- A 55-year-old man presents to his primary care physician complaining of yellow skin and abdominal swelling. He thought he might be gaining some weight but noticed strange vascular markings around his umbilicus that have concerned him. He has a history of alcohol abuse and most recently has been drinking a liter of vodka on a daily basis.
- Irreversible liver damage resulting in fibrosis
- hepatocytes regenerate forming nodules but have abnormal architecture
- there are 2 types of nodules
- nodules < 3 mm, uniform size
- follows metabolic insult
- nodules > 3 mm, varied size
- hepatic necrosis
- ↑ risk of hepatocellular carcinoma
- nodules increase vessel pressure in the sinusoids
- results in congestion of the poral vein
- similar etiologies to hepatitis
- alcohol (micronodular)
- most common cause in the United States.
- metabolic (micronodular)
- chronic viral hepatitis (macronodular)
- results in a specific "post-necrotic" cirrhosis
- drug-induced (macronodular)
- primary biliary cirrhosis
- autoimmune hepatitis
- Both lead to an increased risk of hepatocellular carcinoma
- Physical exam
- caused by two main disease processes
- hepatic failure
- palmar erythema
- Dupuytren's contracture
- ↓ excretion of ammonia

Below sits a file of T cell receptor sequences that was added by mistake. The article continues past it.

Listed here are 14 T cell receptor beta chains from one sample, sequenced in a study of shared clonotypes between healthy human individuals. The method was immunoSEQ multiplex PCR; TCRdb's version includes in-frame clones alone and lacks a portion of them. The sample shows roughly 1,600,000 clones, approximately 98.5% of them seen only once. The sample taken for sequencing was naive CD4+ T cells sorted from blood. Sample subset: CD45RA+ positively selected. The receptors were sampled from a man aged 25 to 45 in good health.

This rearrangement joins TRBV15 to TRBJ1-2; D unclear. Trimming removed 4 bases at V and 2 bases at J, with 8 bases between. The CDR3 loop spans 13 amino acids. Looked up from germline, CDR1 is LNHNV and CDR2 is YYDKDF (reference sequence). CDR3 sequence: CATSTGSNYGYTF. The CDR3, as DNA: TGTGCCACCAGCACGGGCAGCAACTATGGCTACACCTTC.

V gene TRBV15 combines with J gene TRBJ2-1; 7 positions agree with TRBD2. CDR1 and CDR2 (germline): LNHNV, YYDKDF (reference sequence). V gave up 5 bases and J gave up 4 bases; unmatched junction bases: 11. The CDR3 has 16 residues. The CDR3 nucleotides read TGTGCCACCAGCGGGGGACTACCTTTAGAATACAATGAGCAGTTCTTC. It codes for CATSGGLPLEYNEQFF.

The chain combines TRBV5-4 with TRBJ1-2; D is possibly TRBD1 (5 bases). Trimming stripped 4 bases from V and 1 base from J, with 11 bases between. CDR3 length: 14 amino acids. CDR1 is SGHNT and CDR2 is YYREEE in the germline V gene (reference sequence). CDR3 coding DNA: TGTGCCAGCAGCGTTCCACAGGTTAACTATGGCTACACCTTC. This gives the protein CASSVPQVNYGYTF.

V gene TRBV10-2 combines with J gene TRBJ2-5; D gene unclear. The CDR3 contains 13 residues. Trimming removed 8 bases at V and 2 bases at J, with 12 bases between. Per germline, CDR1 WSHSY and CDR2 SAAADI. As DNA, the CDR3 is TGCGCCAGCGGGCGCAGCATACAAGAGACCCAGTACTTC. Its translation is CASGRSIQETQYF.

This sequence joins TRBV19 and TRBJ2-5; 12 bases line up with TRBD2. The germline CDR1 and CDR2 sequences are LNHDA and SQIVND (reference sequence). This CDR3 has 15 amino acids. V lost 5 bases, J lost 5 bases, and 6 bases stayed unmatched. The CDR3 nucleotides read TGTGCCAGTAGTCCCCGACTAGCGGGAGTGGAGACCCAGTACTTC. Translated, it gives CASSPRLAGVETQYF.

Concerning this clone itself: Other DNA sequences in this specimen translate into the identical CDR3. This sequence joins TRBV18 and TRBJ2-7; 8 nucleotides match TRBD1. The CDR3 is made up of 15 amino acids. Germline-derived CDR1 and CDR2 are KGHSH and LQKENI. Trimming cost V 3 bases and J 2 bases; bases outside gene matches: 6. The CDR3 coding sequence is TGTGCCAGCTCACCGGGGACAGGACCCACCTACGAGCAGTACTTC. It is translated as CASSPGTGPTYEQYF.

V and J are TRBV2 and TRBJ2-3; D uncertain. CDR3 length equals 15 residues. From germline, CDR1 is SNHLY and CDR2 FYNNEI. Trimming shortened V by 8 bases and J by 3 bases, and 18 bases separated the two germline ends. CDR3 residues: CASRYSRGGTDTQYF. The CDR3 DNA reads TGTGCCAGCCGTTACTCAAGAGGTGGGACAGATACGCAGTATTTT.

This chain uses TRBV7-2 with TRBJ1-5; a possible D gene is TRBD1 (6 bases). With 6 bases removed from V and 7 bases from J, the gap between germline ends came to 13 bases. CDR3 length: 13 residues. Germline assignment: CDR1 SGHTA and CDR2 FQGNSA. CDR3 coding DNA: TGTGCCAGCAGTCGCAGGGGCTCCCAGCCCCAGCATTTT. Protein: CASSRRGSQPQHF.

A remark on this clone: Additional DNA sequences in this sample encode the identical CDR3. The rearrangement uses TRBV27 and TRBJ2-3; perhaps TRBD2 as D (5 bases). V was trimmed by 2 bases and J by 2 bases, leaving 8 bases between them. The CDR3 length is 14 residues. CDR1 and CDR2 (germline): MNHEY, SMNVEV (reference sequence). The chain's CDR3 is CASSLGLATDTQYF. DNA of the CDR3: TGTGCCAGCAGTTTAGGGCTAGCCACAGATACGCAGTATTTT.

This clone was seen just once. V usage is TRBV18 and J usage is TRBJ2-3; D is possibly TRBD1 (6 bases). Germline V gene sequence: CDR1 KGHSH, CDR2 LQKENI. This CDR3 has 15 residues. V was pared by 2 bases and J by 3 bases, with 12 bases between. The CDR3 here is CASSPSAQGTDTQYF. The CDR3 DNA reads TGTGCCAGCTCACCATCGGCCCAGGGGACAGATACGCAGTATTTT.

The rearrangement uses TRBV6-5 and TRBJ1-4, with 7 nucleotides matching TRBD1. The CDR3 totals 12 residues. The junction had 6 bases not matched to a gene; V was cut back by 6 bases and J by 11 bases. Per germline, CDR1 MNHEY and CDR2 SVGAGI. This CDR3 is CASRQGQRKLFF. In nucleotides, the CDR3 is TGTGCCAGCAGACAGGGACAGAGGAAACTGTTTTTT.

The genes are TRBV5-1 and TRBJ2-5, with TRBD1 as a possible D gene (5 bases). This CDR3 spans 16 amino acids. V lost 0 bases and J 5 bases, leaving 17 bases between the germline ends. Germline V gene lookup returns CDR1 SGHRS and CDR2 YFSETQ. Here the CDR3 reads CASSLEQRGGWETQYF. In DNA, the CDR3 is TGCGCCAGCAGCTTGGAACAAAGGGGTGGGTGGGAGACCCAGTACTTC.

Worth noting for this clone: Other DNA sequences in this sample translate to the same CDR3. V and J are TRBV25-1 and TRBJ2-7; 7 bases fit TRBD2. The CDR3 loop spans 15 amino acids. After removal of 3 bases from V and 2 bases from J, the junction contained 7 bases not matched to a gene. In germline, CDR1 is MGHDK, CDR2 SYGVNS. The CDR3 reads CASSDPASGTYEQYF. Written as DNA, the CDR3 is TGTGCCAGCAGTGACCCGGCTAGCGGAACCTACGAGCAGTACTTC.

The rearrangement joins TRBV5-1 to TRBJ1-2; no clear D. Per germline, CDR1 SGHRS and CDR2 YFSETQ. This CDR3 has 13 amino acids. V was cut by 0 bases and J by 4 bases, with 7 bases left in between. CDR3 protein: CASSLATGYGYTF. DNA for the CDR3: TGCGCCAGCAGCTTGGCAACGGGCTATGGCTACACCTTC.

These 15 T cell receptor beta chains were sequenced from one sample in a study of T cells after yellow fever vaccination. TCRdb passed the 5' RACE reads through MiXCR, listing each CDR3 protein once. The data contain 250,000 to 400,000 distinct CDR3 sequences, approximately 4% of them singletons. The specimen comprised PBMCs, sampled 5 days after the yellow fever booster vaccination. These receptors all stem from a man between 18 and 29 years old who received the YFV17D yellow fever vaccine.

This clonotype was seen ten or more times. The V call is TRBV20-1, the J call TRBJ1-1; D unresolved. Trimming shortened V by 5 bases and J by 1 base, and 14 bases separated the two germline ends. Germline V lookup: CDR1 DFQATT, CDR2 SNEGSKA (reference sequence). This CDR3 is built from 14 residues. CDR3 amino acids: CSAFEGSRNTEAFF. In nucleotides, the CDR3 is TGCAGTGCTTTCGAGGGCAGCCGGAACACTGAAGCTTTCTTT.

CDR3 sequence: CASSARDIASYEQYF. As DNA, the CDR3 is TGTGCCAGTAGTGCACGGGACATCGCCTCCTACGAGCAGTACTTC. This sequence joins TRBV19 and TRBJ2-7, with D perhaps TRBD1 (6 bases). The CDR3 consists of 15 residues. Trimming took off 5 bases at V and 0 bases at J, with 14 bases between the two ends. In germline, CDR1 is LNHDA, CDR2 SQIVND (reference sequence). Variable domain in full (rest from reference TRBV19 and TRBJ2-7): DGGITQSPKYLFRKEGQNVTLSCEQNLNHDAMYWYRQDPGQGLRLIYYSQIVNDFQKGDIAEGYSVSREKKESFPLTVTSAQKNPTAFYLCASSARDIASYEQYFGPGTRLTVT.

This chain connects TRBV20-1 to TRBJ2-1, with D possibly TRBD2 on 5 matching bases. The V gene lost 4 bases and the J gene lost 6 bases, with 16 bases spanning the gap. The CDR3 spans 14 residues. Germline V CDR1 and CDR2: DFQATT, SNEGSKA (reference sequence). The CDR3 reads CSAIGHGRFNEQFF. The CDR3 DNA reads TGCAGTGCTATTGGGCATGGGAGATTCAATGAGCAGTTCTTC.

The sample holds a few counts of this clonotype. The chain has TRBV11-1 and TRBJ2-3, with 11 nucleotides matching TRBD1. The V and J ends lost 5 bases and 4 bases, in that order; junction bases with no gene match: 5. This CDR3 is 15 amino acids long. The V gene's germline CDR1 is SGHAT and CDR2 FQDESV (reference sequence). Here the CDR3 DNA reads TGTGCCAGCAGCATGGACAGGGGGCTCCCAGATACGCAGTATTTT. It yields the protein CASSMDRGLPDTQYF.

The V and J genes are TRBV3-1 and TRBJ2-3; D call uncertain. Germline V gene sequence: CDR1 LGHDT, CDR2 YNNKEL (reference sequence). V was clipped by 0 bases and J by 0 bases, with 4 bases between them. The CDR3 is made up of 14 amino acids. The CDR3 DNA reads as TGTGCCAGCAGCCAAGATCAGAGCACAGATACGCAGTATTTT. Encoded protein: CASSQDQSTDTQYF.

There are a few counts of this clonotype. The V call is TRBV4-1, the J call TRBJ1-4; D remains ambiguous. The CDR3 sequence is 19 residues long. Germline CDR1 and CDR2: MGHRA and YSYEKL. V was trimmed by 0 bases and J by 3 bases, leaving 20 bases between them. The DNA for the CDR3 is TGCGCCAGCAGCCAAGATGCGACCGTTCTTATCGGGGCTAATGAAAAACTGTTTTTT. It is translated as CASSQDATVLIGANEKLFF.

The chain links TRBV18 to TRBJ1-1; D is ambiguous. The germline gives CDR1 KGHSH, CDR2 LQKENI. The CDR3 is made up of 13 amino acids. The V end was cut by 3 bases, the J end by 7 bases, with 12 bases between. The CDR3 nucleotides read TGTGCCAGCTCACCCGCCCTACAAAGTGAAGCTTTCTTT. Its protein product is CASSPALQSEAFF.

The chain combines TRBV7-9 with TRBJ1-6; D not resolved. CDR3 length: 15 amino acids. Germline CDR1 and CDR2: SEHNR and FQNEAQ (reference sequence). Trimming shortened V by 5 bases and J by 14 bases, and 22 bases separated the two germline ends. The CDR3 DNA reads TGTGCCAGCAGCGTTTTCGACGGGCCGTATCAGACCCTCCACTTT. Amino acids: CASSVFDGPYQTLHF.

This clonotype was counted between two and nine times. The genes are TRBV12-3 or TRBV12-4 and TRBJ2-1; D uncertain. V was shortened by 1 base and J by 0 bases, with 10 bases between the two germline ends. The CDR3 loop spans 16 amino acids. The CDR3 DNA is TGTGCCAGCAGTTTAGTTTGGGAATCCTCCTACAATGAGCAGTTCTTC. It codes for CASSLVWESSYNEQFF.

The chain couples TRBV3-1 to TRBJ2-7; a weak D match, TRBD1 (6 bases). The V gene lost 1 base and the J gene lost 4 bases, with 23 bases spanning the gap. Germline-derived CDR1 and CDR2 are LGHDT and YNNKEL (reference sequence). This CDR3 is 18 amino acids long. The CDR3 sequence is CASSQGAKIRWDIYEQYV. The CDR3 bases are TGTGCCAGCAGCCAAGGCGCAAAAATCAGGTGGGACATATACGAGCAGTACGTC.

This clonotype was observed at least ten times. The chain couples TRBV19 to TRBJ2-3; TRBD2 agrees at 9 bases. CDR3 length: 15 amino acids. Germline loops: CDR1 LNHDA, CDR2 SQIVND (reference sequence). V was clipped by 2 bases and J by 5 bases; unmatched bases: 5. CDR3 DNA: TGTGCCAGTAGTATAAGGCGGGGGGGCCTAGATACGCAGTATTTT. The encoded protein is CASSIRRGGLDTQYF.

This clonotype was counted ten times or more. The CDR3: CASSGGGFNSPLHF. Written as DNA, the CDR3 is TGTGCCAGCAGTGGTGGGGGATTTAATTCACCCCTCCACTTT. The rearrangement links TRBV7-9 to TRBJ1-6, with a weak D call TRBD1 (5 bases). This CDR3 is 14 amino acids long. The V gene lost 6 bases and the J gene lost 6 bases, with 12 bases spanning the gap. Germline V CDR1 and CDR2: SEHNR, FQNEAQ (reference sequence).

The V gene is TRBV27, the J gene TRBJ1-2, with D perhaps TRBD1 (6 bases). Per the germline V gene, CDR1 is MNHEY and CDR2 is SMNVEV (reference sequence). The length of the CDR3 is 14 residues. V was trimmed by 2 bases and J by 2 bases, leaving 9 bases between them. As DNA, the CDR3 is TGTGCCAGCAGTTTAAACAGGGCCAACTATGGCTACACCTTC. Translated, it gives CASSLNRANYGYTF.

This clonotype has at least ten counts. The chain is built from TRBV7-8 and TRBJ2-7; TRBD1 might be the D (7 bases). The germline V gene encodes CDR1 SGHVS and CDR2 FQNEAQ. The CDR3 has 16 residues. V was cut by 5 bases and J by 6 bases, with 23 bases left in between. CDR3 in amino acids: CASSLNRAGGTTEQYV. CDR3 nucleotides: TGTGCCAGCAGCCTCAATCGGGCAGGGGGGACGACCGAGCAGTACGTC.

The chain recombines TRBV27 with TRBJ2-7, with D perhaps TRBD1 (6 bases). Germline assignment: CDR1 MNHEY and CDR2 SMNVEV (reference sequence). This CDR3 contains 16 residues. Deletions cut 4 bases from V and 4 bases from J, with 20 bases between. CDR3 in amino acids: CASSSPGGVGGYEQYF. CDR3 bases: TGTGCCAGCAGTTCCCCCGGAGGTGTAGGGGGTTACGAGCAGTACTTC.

- worse in alkalemic states
- ↓ excretion of billirubin
- pitting ankle edema
- ↓ synthesis synthesis of albumin
- gynecomastia/spider angiomas/female hair distribution
- ↓ degradation of estrogens
- bleeding (↑ PT)
- ↓ synthesis of coagulation factors
- portal hypertension
- splenomegaly is secondary to portal hypertension
- caput medusae
- also due to hypoalbuminemia, secondary hyperaldosteronism
- liver transplant
- portal shunting
- transjugular intrahepatic portosystemic
|Prognosis, Prevention, and Complications
- Complications of portal hypertension
- esophageal varices
- may rupture resulting in massive hematemesis
- spontaneous bacterial peritonitis
AVERAGE 5.0 of 2 RATINGS
Qbank (0 Questions)
Level of Evidence 5 and Other Journal Articles (includes Case Reports, Expert Opinions,
Personal Observations, and Biomechanic Studies)
Heidelbaugh JJ, Bruderly M. Cirrhosis and chronic liver failure: part I. Diagnosis and evaluation. Am Fam Physician. 2006 Sep 1;74(5):756-62. Review. PubMed PMID: 16970019.
PMID:16970019 (Link to Abstract)
Gluud C. Testosterone and alcoholic cirrhosis. Epidemiologic, pathophysiologic and therapeutic studies in men. Dan Med Bull. 1988 Dec;35(6):564-75. Review. PubMed PMID: 3064977.
PMID:3064977 (Link to Abstract)
Heidelbaugh JJ, Sherbondy M. Cirrhosis and chronic liver failure: part II. Complications and treatment. Am Fam Physician. 2006 Sep 1;74(5):767-76.
PMID:16970020 (Link to Abstract)
Porcel JM. Management of refractory hepatic hydrothorax. Curr Opin Pulm Med. 2014 Jul;20(4):352-7.
PMID:24811830 (Link to Abstract)
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